MB: Josh Kerr Wins Men’s Pro 1,500m At Brooks PR Meet In 3:33.60

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14-Year-Old Roisin Willis Runs 2:04

At last weekend’s Brooks PR Invitational in Seattle, 14-year-old Roisin Willis of Wisconsin won the HS girls’ 800 in a personal best of 2:04.86. Willis, the daughter of Irish Olympian Breeda Dennehy-Willis, also made waves indoors when she upset Athing Mu to win the New Balance Nationals Indoor crown in 2:05.70.

2:04.86 is not a world or American record for age 14. Mary Slaney ran 2:02.43 at age 14 in 1973.

Willis wasn’t the only youngster to run fast last week. At the New Balance Nationals Outdoors in North Carolina, Michaela Rose (HS class of 2021) won the 800 in 2:04.38 just three days after her 16th birthday, while 15-year-old Juliette Whittaker (HS class of 2022) was second in 2:05.25.

Girls Age 11-19 world records according to age-records.125mb.com

11 2:13.12               Raevyn Rogers              USA  7 Sep 96 Omaha NE                   26 Jul 08
12 2:06.90               Raevyn Rogers              USA  7 Sep 96 Ypsilanti MI                4 Jul 09
13 2:06.5                Rachel Hughes              GBR 19 Sep 68 Aldershot                  19 Jul 82
14 2:02.43               Mary Decker                USA  4 Aug 58 Munich                     12 Jul 73
15 2:01.46               Keely Small                AUS	 9 Jun 01 Canberra                   11 Mar 17
16 1:59.65               Marion Hübner              GER 29 Sep 62 Chemnitz                   11 Aug 79
17 1:59.17               Birte Bruhns               GER  4 Nov 70 Berlin                     20 Jul 88
18 1:55.45               Caster Semenya             RSA  7 Jan 91 Berlin                     19 Aug 09
19 1:55.45               Caster Semenya             RSA  7 Jan 91 Berlin                     19 Aug 09

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Stat of the Week

0 – number of Italians that have broken 45.00 for 400 (Davide Re set an Italian NR of 45.01 last week in Geneva).
134 – number of Americans that have broken 45.00 for 400.

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Quote of the Week (that wasn’t quote of the day)

#1 Lasitskene nails it

“I hope that the people involved in this never-ending disgrace still have the courage to leave. By themselves. And don’t think I’m only talking about the management.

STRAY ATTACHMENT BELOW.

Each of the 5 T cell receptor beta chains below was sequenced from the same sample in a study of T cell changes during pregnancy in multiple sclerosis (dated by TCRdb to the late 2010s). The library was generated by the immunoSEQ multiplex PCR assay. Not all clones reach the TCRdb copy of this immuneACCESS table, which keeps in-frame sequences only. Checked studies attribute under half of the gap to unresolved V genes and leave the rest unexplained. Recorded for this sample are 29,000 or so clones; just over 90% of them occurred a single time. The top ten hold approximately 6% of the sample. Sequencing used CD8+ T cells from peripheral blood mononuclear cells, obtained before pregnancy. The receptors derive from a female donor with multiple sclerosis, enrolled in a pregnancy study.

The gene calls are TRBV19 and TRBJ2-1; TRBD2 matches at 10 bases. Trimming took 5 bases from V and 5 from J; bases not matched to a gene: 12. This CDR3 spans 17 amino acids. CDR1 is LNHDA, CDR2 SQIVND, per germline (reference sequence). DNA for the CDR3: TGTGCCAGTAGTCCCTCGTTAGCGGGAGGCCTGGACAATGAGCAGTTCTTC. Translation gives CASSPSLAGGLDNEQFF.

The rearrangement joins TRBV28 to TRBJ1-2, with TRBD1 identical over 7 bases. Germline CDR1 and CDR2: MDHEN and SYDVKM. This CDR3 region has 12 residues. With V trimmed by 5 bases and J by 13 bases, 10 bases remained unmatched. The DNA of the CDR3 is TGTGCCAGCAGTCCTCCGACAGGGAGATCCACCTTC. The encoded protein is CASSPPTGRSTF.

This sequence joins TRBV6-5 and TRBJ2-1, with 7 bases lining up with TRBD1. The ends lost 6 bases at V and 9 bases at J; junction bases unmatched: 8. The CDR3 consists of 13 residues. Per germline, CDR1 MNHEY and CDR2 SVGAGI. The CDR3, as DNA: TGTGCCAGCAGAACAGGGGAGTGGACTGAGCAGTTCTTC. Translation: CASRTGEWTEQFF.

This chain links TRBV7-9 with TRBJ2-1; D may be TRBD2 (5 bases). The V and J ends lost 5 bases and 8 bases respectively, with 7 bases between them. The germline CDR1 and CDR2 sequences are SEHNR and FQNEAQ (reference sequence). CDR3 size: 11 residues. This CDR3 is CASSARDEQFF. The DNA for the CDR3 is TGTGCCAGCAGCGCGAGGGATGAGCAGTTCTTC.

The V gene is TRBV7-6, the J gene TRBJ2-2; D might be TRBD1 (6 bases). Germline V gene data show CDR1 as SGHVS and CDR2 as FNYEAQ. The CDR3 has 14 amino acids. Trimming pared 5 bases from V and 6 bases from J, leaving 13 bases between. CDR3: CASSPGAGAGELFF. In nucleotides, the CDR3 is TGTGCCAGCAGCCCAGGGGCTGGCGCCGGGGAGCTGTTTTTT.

“It’s also about the current coaches who are still sure that you can’t win without doping. They’re long overdue for retirement. A new generation of our athletes must grow up with a different philosophy, and for any athlete, it’s the coach who provides that.”

Mariya Lasitskene of Russia, writing on Instagram (translated from Russian), about how she thinks Russian athletics needs a shakeup.

We 100% agree, but the problem is some of the Russians who got to the top couldn’t have done it without doping so changing the mindset won’t be easy.

More: Mariya Lasitskene, Russia’s top track and field athlete, slams ‘never-ending disgrace’

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Uninformed Tweet Of The Week

CeCe Telfer, who was never ranked in the top 200 as a man at the NCAA DII level but now is a DII women’s national champ, had the gall to say she thinks she has it harder athletically than cisgender women. Mentally we don’t doubt what CeCe has been through this year has been tough, but one can’t deny the biological advantages XY athletes have over XX athletes in elite sports.

Speaking of Telfer, we have now passed the 20-day mark of the NCAA refusing to confirm or deny that a) they do not set a maximum level of testosterone for transgender athletes and b) there is no independent verification of transgender testosterone levels.

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Recommended Reads

If you read one thing this week, we’d like it to be our shot put feature on Michael Carter and his legendary high school record that recently celebrated its 40th anniversary:

LRC Greatest of All Throws: Michael Carter’s Unbreakable High School Shot Put Record Turns 40 One of the greatest records in all of track and field is now 40 years old and no one has even come within four feet of it. Read all about it here. We’re so amazed by it we had Jonathan Gault write more than 5,000 words about it.

To see our favorite reads from other weeks, go here.

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Quotes Of The Day And Last Week’s Home Pages

To see the quotes of the day from last week or last week’s home page or any home page, go to our archive page.

Got a tip, question or comment? Please call us at 844-LETSRUN (538-7786), email us or post in our forum.

Note: This article was initially published without the Josh Kerr section.